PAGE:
Blisters are fluid filled areas that develop under the skin in response to friction. The body responds to the friction by producing fluid under the skin as a protective mechanism. These blistered areas often become irritating and painful. Who can get blisters? Blisters can happen to anyone but are more commonly found in athletes, especially those running long distances like marathon, walkers and when wearing in new shoes. How do I get blisters? Blisters are commonly caused by friction or shearing secondary to sports or activity. If you are wearing poor, ill-fitting footwear, you are also at a higher risks to developing blisters. Other causes include heat, moisture, allergic reactions, burns and excessive foot perspiration. Should I get my blisters treated? If you are diabetic, have neuropathy or poor circulation, it is highly recommended that you should visit to your podiatrist at your earliest convenience to prevent further foot complications such as infection.
And how about when comes to the question of whether you should pop a blister? It can be a controversial opinion and there is generally a 50-50 split on which way to go. If a blister is small and not leaking fluid it should be left alone. The small blister will generally be reabsorbed and heal on its own. Protecting it from further friction pressure will make it more comfortable. If the blister is large and going to pop open by itself then it must be treated. The area should be cleaned with an antiseptic and the blister can be opened with a sterile scalpel blade or needle. The roof of the blister should not be removed as it protects the area during healing. All the fluid should be drained and the area dressed with an antiseptic dressing daily until healed. These lesions can sometimes become septic or infected due to poor cleaning and dressing procedures. If this happens, then an antibiotic cream must be used. Oral antibiotics may be necessary. There are many home remedies for blister management. Some may work and some may not work, so treatment is best left to the healthcare professionals. Prevention of further friction and pressure is crucial. What can I do to prevent blisters? Prevention is better than cure. You can prevent blisters by doing the following:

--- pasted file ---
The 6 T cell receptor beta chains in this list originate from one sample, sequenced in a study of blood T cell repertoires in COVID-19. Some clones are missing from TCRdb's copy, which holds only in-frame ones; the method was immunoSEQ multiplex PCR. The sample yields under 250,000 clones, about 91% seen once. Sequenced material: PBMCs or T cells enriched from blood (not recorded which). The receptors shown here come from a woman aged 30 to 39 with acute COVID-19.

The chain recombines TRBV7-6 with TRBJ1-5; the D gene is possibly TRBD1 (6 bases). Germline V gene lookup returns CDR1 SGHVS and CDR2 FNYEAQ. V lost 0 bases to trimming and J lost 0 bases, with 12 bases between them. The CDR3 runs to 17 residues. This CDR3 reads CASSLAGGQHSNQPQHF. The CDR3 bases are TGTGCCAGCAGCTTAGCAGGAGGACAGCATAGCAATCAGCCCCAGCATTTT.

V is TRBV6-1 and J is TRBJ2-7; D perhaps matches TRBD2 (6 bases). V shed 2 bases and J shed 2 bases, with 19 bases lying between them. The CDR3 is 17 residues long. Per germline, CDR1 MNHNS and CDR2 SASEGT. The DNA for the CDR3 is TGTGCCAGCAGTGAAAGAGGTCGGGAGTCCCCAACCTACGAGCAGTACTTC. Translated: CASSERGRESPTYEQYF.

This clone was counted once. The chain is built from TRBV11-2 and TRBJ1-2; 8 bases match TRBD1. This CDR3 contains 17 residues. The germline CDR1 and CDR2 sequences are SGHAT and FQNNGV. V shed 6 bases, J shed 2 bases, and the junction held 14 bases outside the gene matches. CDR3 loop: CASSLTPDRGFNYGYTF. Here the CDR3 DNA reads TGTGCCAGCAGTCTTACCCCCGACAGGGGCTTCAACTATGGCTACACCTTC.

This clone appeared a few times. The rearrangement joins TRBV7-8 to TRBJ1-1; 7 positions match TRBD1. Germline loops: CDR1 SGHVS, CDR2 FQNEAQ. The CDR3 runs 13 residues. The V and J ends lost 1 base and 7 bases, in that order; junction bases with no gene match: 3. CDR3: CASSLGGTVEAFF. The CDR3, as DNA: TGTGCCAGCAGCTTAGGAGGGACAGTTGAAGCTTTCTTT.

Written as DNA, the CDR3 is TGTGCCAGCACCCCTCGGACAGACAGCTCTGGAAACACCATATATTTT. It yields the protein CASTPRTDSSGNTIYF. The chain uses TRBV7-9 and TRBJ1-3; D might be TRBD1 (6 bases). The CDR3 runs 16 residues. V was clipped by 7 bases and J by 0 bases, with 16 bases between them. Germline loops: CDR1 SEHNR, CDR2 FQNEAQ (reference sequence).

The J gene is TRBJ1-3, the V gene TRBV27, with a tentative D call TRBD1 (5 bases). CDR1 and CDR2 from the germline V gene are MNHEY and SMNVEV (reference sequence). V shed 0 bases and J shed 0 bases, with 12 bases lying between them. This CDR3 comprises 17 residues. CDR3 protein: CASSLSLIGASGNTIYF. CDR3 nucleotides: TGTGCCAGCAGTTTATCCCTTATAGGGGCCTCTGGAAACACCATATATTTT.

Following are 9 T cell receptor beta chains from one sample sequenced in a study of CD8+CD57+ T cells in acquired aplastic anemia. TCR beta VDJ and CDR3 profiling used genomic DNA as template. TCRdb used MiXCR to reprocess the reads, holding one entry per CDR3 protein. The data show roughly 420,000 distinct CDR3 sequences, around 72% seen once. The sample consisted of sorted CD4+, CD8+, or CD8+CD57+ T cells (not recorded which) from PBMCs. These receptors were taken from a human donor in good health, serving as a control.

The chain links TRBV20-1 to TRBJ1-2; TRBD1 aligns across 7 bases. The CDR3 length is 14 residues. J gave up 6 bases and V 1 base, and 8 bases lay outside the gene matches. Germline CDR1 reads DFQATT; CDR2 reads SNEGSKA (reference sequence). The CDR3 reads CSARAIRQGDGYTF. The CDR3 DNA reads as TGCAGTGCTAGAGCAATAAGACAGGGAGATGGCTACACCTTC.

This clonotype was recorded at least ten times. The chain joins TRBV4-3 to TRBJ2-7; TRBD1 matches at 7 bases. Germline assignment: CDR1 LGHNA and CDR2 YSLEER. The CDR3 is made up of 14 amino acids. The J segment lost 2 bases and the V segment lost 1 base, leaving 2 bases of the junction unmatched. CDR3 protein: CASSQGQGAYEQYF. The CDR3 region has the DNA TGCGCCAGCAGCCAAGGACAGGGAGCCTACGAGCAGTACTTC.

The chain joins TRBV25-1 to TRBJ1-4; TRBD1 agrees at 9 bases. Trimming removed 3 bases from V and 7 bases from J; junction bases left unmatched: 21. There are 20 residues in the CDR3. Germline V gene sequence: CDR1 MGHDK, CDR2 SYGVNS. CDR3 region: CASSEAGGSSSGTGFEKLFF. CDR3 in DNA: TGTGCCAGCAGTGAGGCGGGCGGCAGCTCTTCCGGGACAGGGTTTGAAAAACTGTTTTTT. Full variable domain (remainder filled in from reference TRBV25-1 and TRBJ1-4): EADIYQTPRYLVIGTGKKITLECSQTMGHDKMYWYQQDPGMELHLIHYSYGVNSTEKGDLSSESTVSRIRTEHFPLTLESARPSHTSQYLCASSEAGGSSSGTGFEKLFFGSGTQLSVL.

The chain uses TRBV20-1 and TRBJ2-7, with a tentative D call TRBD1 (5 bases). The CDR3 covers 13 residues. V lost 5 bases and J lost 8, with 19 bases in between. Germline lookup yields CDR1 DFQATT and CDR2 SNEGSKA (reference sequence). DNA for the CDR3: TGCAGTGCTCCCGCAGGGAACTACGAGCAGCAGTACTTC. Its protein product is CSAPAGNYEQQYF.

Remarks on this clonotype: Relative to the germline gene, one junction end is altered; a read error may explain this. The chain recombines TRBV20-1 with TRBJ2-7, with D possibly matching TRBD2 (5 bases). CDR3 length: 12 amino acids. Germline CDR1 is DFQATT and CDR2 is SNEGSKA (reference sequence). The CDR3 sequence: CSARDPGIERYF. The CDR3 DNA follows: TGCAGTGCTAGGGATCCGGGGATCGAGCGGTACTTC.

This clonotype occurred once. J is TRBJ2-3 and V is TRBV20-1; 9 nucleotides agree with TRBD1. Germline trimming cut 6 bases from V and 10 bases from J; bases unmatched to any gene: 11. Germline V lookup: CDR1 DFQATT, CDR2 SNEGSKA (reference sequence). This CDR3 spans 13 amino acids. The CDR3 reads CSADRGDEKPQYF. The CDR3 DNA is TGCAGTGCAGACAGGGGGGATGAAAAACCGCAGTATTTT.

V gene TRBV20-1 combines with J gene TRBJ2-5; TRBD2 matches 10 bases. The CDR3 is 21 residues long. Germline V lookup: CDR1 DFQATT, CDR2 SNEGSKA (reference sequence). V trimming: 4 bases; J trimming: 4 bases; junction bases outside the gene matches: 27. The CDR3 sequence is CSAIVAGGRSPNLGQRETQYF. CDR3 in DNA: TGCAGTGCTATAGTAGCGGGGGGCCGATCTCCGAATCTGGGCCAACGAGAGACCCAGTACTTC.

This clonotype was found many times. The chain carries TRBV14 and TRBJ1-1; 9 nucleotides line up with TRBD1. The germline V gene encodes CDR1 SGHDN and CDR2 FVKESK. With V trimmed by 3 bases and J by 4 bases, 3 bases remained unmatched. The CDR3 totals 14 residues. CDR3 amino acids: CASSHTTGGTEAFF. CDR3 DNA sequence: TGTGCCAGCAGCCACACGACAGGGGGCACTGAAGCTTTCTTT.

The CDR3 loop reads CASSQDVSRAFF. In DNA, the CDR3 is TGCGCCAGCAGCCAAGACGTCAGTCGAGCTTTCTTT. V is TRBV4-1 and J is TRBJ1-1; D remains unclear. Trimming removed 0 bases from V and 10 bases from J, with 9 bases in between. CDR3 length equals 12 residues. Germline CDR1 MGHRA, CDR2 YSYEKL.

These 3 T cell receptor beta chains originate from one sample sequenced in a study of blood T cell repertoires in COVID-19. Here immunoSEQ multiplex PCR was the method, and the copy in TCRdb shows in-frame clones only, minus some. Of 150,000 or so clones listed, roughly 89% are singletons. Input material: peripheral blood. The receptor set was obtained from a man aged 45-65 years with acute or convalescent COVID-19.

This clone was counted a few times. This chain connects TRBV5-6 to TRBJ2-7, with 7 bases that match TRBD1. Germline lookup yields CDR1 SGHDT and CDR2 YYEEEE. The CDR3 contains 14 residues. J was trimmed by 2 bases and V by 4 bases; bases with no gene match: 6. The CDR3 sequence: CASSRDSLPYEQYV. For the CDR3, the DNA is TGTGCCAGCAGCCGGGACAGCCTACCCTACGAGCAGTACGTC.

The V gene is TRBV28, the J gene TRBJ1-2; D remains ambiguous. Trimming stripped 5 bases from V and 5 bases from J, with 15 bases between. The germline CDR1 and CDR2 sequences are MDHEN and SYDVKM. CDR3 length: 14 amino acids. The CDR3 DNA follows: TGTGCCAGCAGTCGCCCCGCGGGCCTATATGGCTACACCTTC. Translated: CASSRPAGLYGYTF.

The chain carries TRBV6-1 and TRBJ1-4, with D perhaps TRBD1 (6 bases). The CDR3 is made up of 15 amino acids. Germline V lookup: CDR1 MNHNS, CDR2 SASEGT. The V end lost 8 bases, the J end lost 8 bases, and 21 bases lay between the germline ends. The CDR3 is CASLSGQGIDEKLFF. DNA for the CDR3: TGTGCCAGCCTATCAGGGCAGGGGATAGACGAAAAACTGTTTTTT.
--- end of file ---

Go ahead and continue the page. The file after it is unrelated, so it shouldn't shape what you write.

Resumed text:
Shoes should be fit properly and socks (cotton or wool) be changed regularly.
Feet should be kept as dry as possible with the use of foot powder as moist skin is more susceptible to blistering than dry skin.
The wearing of wet shoes, boots and socks should be avoided as this will increase the chance of developing blisters.
Use of plasters, dressings to protect areas of friction and pressure.
When in doubt, see a podiatrist and if blisters occur regularly. A podiatrist can manage your blister in a safe and sterile environment. A podiatrist can also discuss strategies to prevent the blisters from recurring.